23 July 2012

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The more repaired, the less wasted


I heard someone say “I’ll just leave it to professionals to clean” a few days ago and it struck me that I have never given any thought to professional cleaners! Growing up my mom always had tips and tricks for cleaning every stubborn stain from blood to red wine. In general, my family has always been very DIY about things.

My dad often repairs electronics, our cars (for simpler mishaps) and other gadgets. He even goes so far as to buy broken electronics off the internet and fixing them. He bought a working digital camera for next-to-nothing because the previous owner didn’t think to check if the rechargeable batteries were still okay before deciding that the camera is “broken”. He simply put other batteries in and voila. It’s not always that simple, but it did surprize me that people don’t try to fix things themselves.

While my family are thrifty in this regard and we’ve saved money by repairing many things from clothing to luggage to furniture, many people don’t develop those skills. And even worse, it’s becoming more and more prevalent that corporations are cashing in on the fact that people don’t insist on gadgets being repairable.

In this article, Jaymi Heimbuch says that if this is the case, you are simply renting that product. You can’t customise it, repair it or hack it to better serve your idea of what it should be doing. Not only do you have to pay to own it, but if it breaks, your only options are to either buy a new one or pay the manufacturer top dollar to fix it (and anyone that has experienced this knows how expensive it can be) or live without it.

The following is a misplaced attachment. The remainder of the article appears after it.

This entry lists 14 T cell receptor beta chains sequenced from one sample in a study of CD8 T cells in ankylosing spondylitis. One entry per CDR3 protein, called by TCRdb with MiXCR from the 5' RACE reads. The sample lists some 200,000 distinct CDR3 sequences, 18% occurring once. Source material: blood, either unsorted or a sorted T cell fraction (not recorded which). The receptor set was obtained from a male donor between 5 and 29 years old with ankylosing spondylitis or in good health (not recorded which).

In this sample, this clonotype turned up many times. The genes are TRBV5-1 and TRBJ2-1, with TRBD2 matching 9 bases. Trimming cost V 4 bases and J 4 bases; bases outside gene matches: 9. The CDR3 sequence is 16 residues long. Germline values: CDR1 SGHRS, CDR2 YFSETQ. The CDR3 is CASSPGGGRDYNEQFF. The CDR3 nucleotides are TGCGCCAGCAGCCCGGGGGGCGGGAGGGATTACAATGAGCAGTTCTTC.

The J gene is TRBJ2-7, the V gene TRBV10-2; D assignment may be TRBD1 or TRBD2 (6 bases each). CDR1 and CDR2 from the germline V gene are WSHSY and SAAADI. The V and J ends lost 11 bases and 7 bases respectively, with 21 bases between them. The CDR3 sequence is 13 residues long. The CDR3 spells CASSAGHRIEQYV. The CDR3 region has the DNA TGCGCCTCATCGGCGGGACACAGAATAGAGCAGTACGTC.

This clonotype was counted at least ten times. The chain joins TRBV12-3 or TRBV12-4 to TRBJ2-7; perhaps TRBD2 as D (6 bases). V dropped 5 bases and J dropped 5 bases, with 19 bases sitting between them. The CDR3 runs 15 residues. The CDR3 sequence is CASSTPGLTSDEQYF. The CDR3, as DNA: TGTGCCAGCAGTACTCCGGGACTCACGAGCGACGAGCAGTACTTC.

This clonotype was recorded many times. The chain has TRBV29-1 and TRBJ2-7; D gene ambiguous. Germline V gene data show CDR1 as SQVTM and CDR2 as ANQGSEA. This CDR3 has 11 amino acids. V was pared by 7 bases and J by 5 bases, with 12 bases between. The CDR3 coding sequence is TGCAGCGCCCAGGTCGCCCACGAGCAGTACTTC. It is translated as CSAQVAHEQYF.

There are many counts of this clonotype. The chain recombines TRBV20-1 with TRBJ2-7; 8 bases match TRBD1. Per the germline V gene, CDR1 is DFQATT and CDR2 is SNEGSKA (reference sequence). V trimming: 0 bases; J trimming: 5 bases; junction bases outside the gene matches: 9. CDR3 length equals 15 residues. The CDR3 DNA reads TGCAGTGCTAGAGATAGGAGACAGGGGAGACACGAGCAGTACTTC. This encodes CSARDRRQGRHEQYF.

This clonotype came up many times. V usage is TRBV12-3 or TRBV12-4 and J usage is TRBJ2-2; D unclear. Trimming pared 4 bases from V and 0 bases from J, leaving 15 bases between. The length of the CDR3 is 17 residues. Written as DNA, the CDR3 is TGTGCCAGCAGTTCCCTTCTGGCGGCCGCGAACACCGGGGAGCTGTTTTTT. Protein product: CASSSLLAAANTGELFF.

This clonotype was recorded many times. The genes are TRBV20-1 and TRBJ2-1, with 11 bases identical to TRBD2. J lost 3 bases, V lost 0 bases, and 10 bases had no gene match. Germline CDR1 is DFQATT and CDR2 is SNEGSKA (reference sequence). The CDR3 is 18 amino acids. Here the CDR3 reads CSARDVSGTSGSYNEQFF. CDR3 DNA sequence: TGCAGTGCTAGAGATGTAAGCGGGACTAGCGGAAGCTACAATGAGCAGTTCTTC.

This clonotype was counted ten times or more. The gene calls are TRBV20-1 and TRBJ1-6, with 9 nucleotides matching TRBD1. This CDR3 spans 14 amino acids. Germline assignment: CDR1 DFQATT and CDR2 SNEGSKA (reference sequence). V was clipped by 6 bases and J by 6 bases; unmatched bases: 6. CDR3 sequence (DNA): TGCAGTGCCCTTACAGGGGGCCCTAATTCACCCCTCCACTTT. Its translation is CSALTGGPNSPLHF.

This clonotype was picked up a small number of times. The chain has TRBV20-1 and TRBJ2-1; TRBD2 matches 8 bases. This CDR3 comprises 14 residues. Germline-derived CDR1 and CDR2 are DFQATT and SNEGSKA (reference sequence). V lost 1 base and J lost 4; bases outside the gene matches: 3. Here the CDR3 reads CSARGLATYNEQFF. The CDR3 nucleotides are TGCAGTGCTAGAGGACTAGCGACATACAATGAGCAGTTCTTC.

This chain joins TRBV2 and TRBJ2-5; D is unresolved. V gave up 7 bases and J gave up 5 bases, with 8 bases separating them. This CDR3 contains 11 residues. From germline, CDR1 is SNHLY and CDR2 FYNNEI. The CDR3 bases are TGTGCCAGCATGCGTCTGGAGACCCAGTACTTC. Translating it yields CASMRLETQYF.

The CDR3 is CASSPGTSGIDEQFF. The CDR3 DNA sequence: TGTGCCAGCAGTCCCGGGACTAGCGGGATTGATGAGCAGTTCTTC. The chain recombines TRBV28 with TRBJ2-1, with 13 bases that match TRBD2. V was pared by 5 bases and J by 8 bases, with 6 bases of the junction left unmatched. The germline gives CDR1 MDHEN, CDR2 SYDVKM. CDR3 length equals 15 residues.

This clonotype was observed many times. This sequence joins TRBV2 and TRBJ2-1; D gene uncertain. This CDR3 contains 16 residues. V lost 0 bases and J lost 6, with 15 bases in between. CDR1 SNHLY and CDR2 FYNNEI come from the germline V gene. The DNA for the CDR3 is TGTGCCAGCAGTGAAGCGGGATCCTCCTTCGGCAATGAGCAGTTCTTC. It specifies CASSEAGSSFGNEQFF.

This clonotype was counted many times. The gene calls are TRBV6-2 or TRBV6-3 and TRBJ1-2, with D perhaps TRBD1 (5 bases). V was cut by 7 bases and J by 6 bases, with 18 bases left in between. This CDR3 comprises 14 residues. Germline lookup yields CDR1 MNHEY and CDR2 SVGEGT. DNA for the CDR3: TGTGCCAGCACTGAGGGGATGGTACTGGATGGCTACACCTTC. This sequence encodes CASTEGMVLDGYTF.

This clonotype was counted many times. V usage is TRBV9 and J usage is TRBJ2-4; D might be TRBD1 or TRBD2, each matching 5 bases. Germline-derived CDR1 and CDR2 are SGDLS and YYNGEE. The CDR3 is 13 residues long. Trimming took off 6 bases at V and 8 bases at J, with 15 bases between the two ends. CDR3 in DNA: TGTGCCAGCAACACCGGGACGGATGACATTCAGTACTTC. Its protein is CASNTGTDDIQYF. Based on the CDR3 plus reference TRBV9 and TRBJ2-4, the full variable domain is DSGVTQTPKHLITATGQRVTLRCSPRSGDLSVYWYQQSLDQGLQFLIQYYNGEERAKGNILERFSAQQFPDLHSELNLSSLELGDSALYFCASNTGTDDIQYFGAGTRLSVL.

If you do manage to repair or modify your device, there’s also a catch. The manufacturers usually put seals on everything so they can tell if you’ve “tampered” with your own property and then your warranty expires. This makes it virtually impossible for repairers who do know their CPU from their LCD to repair your electronics.


Heimbuch’s article makes very valid points about gadget repairability making jobs possible for small businesses and how it is a much more environmentally conscious route for manufacturers to go. We can deduce from this that companies who manufacture unrepairable gadgets are looking to milk the consumer for all they’re worth and don’t support an environmentally friendly culture of “reusing” as a gadget that is not repaired will only be disposed of.

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